This is the first year without gravel extraction, so insect-loved "weeds" like Weld and Viper's Bugloss are colonising the bare expanses - insects love it: and 2020 should be even better, when all this year's seeds germinate. Butterflies have been splendid (this is a bumper butterfly year anyway), but moths have been sparse. There was much more. Watch this space.


March 2019

Farming guests joined us to share Chris Clark's vision for future of Dales Farming. On his 500-acre farm high-up in Wharfedale he has restored meadows, woodland, bogs and riverside, with an increase in wildlife, regularly monitored.
Sustainable (eco-) farming was the way to make a profit given the altitude, rainfall and soils, typical of upland farms. The Clarks run holiday accommodation and wildlife visitor centre, both sustainably, with solar panels and a massive wood-burning boiler. Visitors enjoy the upland wading birds, the occasional black grouse and hen harrier, flower- and insect-rich meadows, and even a rare sphagnum moss.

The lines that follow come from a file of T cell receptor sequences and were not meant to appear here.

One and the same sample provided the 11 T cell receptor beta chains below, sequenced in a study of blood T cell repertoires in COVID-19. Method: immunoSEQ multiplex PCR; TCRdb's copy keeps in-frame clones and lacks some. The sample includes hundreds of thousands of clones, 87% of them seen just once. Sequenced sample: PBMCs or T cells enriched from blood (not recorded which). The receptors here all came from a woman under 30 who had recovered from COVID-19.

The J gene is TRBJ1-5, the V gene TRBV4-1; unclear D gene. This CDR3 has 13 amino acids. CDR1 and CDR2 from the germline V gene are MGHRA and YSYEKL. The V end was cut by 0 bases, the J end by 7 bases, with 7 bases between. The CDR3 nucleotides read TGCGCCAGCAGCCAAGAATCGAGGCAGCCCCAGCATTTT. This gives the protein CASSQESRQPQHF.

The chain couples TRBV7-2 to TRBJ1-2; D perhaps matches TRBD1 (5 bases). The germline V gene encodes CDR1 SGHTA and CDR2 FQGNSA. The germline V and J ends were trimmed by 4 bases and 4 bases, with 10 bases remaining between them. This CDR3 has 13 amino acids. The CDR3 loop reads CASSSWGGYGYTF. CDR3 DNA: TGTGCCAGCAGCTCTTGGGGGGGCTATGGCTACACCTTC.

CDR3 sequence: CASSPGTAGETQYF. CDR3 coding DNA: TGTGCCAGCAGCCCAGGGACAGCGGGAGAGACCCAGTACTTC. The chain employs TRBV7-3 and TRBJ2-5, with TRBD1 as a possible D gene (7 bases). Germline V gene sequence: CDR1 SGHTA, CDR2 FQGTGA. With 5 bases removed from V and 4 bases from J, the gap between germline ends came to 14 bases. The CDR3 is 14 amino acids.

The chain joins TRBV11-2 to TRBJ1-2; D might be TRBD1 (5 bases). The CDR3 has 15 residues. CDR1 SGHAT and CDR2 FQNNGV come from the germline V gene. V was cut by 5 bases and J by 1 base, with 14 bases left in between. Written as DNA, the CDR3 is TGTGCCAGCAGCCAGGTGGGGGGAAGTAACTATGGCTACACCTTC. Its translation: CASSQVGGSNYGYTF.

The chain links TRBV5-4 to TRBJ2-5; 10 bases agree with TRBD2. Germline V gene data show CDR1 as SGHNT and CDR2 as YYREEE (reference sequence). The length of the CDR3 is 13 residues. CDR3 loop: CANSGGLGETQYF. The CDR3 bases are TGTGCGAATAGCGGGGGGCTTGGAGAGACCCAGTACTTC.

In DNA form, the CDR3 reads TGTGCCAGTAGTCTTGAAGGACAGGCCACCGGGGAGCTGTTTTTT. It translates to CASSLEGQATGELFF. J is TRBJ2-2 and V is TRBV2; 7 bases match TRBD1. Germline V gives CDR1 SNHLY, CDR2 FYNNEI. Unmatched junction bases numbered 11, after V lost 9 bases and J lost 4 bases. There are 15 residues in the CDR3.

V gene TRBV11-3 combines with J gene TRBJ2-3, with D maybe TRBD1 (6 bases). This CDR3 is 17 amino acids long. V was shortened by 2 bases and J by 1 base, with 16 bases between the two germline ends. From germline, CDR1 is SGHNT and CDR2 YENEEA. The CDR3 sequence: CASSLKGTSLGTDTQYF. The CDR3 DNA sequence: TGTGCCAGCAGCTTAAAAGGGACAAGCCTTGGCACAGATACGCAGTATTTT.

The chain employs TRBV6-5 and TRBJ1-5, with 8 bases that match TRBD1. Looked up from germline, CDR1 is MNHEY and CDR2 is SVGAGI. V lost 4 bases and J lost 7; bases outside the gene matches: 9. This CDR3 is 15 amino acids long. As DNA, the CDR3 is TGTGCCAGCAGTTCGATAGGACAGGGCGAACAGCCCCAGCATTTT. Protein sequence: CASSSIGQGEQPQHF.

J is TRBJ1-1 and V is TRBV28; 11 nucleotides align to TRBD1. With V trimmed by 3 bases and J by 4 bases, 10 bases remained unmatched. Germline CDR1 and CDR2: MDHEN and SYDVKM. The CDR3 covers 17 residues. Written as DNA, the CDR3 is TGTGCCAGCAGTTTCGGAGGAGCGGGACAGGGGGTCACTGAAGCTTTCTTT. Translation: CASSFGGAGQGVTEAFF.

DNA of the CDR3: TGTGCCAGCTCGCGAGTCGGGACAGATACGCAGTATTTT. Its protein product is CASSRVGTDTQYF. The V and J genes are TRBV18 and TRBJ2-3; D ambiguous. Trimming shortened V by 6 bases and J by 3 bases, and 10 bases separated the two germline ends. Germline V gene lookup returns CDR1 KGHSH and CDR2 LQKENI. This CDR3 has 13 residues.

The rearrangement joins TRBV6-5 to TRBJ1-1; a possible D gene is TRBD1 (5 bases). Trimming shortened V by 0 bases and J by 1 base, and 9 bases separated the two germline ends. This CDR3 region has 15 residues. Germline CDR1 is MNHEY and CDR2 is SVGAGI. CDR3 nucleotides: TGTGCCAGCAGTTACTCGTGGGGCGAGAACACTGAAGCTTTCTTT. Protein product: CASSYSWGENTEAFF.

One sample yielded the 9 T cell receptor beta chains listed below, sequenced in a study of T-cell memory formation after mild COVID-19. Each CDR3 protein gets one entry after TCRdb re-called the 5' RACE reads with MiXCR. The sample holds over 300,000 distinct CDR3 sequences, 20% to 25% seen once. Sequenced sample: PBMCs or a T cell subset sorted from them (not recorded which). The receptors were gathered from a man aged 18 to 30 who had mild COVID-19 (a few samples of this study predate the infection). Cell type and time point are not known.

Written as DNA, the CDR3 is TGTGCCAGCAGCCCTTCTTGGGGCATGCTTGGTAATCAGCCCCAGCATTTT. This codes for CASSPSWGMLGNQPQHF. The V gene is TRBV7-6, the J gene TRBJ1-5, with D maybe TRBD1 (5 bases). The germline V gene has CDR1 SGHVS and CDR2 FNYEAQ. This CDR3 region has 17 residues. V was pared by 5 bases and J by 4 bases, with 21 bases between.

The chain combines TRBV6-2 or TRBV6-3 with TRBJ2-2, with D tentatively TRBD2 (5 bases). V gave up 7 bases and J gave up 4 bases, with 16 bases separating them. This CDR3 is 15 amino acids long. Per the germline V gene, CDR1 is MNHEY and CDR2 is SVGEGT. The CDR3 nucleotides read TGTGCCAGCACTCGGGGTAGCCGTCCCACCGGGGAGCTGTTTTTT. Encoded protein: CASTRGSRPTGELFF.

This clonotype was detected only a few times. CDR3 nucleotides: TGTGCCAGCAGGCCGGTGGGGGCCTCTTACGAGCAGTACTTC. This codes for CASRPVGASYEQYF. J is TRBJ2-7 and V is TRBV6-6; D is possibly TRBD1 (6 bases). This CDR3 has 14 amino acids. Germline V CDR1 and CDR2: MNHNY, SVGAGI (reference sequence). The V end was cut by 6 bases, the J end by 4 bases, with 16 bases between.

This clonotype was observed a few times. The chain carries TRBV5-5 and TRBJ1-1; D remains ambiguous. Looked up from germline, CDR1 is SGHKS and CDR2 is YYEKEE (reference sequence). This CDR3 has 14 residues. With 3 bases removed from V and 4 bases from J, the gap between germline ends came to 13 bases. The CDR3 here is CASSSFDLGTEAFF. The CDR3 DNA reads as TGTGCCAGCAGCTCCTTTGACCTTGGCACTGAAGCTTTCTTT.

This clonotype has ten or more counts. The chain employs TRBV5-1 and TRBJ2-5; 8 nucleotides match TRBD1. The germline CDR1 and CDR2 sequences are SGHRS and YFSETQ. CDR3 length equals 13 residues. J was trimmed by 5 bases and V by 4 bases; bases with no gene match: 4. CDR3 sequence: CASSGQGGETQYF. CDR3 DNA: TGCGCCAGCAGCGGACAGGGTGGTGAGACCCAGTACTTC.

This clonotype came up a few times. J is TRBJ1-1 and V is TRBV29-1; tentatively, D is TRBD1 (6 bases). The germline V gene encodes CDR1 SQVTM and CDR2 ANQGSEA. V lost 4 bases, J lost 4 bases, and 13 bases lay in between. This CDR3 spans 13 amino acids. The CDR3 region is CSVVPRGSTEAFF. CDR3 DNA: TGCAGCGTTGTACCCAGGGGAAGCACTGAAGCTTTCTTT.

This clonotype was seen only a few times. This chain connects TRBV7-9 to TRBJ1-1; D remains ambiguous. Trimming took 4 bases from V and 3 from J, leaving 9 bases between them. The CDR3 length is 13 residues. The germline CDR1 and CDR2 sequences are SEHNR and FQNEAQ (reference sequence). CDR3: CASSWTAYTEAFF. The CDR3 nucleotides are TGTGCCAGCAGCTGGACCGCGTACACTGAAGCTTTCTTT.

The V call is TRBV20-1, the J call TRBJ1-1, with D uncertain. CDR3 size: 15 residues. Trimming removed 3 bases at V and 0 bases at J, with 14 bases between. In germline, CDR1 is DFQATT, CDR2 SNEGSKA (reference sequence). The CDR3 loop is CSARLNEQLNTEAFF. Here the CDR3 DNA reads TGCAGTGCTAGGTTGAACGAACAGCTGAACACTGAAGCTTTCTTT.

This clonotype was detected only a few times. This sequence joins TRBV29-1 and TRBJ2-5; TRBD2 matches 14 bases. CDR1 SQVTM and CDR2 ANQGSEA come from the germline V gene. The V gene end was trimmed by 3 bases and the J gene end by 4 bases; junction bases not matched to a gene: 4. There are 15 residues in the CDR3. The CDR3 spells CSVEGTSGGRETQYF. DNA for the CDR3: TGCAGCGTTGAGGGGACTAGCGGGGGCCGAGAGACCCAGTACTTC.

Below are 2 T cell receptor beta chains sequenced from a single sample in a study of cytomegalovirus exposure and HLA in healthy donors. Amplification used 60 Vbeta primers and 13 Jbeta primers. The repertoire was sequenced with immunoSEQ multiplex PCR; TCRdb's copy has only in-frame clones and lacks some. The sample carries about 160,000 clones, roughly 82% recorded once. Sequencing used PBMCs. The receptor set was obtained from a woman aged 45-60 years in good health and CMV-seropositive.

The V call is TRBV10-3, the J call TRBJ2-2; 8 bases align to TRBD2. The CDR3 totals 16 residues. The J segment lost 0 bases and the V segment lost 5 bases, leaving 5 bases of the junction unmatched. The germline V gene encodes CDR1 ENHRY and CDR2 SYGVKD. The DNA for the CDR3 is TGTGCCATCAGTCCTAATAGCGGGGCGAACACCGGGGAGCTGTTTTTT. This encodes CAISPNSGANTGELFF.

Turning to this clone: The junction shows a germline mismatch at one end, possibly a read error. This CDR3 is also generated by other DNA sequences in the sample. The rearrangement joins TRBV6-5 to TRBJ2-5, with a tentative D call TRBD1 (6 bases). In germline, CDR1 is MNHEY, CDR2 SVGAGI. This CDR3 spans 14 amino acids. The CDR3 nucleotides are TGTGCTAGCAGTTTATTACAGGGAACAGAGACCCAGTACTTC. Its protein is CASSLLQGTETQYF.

Recently Chris visited 25 other local upland farms ascertaining their Brexit preparations, with astonishing findings. Their accounts made clear that none were profitable, and that "more livestock more profit" was simply wrong. After reduced livestock numbers eliminated the costs of expensive fertiliser and bought-in animal feed, these farms could be profitable.
At Nethergill, when Chris reduced stock numbers, using breeds suited to the landscape, he no longer had expensive vets' bills; and, most importantly, he made a profit.
After long discussion members agreed that farm livestock maintain both landscape and wildlife, but that farms need profit: so methods must change.

February 2019